He stressed that Turkey defends the rights of the nation as well as the Turkish Cypriots.
Erdogan said the only solution to the dispute lies through dialogue and negotiation and urged Athens to respect Turkey’s rights.
Turkey has consistently opposed Greece’s efforts to declare an exclusive economic zone based on small islands near Turkish shores, violating the interests of Turkey, the country with the longest coastline in the Mediterranean.
Turkey’s freedom of religion
Turning to Greece’s mistreatment of the Turkish minority in the country, Erdogan said: “Our expectation is that Greece acts sensibly, not as incited by others, and to put an end to policies akin to state terrorism, especially against our brothers in Western Thrace.”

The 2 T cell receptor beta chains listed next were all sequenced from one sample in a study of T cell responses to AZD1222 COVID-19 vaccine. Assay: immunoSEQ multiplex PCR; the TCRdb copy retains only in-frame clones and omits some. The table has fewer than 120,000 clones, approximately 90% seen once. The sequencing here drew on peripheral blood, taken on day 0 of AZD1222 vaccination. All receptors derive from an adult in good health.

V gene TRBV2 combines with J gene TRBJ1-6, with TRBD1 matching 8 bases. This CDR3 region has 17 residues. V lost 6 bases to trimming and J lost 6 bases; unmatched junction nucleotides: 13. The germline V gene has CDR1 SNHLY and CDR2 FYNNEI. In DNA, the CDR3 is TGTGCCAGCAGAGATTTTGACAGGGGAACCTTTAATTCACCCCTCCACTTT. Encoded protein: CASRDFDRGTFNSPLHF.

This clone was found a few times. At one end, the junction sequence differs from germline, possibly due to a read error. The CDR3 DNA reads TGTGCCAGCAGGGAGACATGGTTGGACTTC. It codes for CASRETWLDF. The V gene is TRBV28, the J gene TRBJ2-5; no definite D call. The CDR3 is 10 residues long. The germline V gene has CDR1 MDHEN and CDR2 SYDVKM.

Greece’s Western Thrace region – in the country’s northeast, near the Turkish border – is home to a substantial, long-established Muslim Turkish minority numbering around 150,000.
Decades of Greek mistreatment of the Turkish minority has been ignored by the EU, even as it violates international treaties, high court rulings, and the bloc’s own rules.
Decrying attacks on Turks’ mosques and schools in Western Thrace, Erdogan said that Turkey, in contrast, spent five years renovating the ancient Orthodox Sumela Monastery in its Black Sea region, which recently restarted mass services.
“We have no problem with anyone over freedom of religion. Everyone in this country can live safely according to their faith,” Erdogan said.